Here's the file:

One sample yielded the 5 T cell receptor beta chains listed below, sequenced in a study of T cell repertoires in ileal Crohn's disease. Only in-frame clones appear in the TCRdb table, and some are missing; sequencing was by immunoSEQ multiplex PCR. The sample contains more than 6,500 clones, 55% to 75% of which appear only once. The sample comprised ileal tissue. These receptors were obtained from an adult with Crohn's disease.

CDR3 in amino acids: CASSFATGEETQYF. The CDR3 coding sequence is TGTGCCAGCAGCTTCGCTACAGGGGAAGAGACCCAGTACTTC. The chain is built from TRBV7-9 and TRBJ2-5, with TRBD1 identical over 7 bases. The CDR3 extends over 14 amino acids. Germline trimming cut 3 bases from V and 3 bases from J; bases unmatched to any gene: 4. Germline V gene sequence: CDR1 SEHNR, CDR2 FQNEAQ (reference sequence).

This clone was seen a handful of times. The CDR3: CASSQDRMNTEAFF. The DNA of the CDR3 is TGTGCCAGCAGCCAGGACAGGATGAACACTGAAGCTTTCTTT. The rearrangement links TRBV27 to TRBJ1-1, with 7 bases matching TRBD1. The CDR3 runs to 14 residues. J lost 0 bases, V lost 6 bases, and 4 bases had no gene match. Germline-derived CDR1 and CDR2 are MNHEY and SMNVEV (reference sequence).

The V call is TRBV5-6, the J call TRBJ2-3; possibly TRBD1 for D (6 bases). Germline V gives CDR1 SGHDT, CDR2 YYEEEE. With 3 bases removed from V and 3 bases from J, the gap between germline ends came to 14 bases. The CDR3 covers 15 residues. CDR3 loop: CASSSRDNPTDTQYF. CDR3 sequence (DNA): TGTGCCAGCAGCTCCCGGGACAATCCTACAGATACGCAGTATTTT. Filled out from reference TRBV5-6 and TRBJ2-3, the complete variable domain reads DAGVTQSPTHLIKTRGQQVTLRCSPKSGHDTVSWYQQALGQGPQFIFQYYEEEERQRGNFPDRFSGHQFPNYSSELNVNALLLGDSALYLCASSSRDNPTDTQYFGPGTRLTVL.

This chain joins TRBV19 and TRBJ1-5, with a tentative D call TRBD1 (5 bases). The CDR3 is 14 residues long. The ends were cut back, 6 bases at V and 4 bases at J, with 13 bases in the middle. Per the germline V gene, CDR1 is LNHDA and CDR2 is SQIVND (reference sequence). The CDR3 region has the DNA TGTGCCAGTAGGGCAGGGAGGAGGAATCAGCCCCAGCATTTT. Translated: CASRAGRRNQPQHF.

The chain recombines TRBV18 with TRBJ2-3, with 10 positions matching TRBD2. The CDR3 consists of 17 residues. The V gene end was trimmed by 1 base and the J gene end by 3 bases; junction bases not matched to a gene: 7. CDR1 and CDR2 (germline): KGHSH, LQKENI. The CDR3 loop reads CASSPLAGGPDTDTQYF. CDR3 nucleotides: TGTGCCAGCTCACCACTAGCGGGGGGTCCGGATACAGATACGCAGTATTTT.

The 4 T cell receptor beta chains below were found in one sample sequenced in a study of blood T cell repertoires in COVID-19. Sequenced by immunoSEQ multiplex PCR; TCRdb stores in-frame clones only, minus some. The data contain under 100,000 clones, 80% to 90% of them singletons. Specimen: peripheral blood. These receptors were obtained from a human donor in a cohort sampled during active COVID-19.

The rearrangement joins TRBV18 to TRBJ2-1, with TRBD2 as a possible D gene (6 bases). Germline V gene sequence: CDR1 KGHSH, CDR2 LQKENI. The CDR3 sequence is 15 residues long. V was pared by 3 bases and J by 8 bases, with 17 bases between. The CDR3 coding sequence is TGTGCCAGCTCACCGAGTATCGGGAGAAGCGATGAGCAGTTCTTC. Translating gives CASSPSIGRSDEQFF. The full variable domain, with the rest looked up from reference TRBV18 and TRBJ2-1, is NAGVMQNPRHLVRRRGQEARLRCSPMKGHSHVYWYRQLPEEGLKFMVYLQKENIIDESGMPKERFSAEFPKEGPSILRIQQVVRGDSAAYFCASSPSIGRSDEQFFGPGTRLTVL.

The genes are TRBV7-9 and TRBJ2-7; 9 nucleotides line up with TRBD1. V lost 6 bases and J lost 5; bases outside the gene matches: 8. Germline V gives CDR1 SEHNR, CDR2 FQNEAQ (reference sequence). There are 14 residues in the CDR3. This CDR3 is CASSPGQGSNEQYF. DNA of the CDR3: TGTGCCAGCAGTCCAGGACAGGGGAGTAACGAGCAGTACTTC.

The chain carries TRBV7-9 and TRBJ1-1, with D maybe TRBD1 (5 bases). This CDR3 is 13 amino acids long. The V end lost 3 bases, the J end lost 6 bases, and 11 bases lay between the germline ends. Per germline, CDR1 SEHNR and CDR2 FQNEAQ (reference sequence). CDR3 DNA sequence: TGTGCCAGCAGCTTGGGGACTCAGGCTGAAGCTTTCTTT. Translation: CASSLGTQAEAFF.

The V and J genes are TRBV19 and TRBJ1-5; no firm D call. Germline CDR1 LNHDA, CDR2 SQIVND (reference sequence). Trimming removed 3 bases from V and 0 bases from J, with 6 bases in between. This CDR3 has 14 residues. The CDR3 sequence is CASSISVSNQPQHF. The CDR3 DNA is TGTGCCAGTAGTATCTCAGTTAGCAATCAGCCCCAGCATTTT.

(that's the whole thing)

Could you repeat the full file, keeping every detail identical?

One sample yielded the 5 T cell receptor beta chains listed below, sequenced in a study of T cell repertoires in ileal Crohn's disease. Only in-frame clones appear in the TCRdb table, and some are missing; sequencing was by immunoSEQ multiplex PCR. The sample contains more than 6,500 clones, 55% to 75% of which appear only once. The sample comprised ileal tissue. These receptors were obtained from an adult with Crohn's disease.

CDR3 in amino acids: CASSFATGEETQYF. The CDR3 coding sequence is TGTGCCAGCAGCTTCGCTACAGGGGAAGAGACCCAGTACTTC. The chain is built from TRBV7-9 and TRBJ2-5, with TRBD1 identical over 7 bases. The CDR3 extends over 14 amino acids. Germline trimming cut 3 bases from V and 3 bases from J; bases unmatched to any gene: 4. Germline V gene sequence: CDR1 SEHNR, CDR2 FQNEAQ (reference sequence).

This clone was seen a handful of times. The CDR3: CASSQDRMNTEAFF. The DNA of the CDR3 is TGTGCCAGCAGCCAGGACAGGATGAACACTGAAGCTTTCTTT. The rearrangement links TRBV27 to TRBJ1-1, with 7 bases matching TRBD1. The CDR3 runs to 14 residues. J lost 0 bases, V lost 6 bases, and 4 bases had no gene match. Germline-derived CDR1 and CDR2 are MNHEY and SMNVEV (reference sequence).

The V call is TRBV5-6, the J call TRBJ2-3; possibly TRBD1 for D (6 bases). Germline V gives CDR1 SGHDT, CDR2 YYEEEE. With 3 bases removed from V and 3 bases from J, the gap between germline ends came to 14 bases. The CDR3 covers 15 residues. CDR3 loop: CASSSRDNPTDTQYF. CDR3 sequence (DNA): TGTGCCAGCAGCTCCCGGGACAATCCTACAGATACGCAGTATTTT. Filled out from reference TRBV5-6 and TRBJ2-3, the complete variable domain reads DAGVTQSPTHLIKTRGQQVTLRCSPKSGHDTVSWYQQALGQGPQFIFQYYEEEERQRGNFPDRFSGHQFPNYSSELNVNALLLGDSALYLCASSSRDNPTDTQYFGPGTRLTVL.

This chain joins TRBV19 and TRBJ1-5, with a tentative D call TRBD1 (5 bases). The CDR3 is 14 residues long. The ends were cut back, 6 bases at V and 4 bases at J, with 13 bases in the middle. Per the germline V gene, CDR1 is LNHDA and CDR2 is SQIVND (reference sequence). The CDR3 region has the DNA TGTGCCAGTAGGGCAGGGAGGAGGAATCAGCCCCAGCATTTT. Translated: CASRAGRRNQPQHF.

The chain recombines TRBV18 with TRBJ2-3, with 10 positions matching TRBD2. The CDR3 consists of 17 residues. The V gene end was trimmed by 1 base and the J gene end by 3 bases; junction bases not matched to a gene: 7. CDR1 and CDR2 (germline): KGHSH, LQKENI. The CDR3 loop reads CASSPLAGGPDTDTQYF. CDR3 nucleotides: TGTGCCAGCTCACCACTAGCGGGGGGTCCGGATACAGATACGCAGTATTTT.

The 4 T cell receptor beta chains below were found in one sample sequenced in a study of blood T cell repertoires in COVID-19. Sequenced by immunoSEQ multiplex PCR; TCRdb stores in-frame clones only, minus some. The data contain under 100,000 clones, 80% to 90% of them singletons. Specimen: peripheral blood. These receptors were obtained from a human donor in a cohort sampled during active COVID-19.

The rearrangement joins TRBV18 to TRBJ2-1, with TRBD2 as a possible D gene (6 bases). Germline V gene sequence: CDR1 KGHSH, CDR2 LQKENI. The CDR3 sequence is 15 residues long. V was pared by 3 bases and J by 8 bases, with 17 bases between. The CDR3 coding sequence is TGTGCCAGCTCACCGAGTATCGGGAGAAGCGATGAGCAGTTCTTC. Translating gives CASSPSIGRSDEQFF. The full variable domain, with the rest looked up from reference TRBV18 and TRBJ2-1, is NAGVMQNPRHLVRRRGQEARLRCSPMKGHSHVYWYRQLPEEGLKFMVYLQKENIIDESGMPKERFSAEFPKEGPSILRIQQVVRGDSAAYFCASSPSIGRSDEQFFGPGTRLTVL.

The genes are TRBV7-9 and TRBJ2-7; 9 nucleotides line up with TRBD1. V lost 6 bases and J lost 5; bases outside the gene matches: 8. Germline V gives CDR1 SEHNR, CDR2 FQNEAQ (reference sequence). There are 14 residues in the CDR3. This CDR3 is CASSPGQGSNEQYF. DNA of the CDR3: TGTGCCAGCAGTCCAGGACAGGGGAGTAACGAGCAGTACTTC.

The chain carries TRBV7-9 and TRBJ1-1, with D maybe TRBD1 (5 bases). This CDR3 is 13 amino acids long. The V end lost 3 bases, the J end lost 6 bases, and 11 bases lay between the germline ends. Per germline, CDR1 SEHNR and CDR2 FQNEAQ (reference sequence). CDR3 DNA sequence: TGTGCCAGCAGCTTGGGGACTCAGGCTGAAGCTTTCTTT. Translation: CASSLGTQAEAFF.

The V and J genes are TRBV19 and TRBJ1-5; no firm D call. Germline CDR1 LNHDA, CDR2 SQIVND (reference sequence). Trimming removed 3 bases from V and 0 bases from J, with 6 bases in between. This CDR3 has 14 residues. The CDR3 sequence is CASSISVSNQPQHF. The CDR3 DNA is TGTGCCAGTAGTATCTCAGTTAGCAATCAGCCCCAGCATTTT.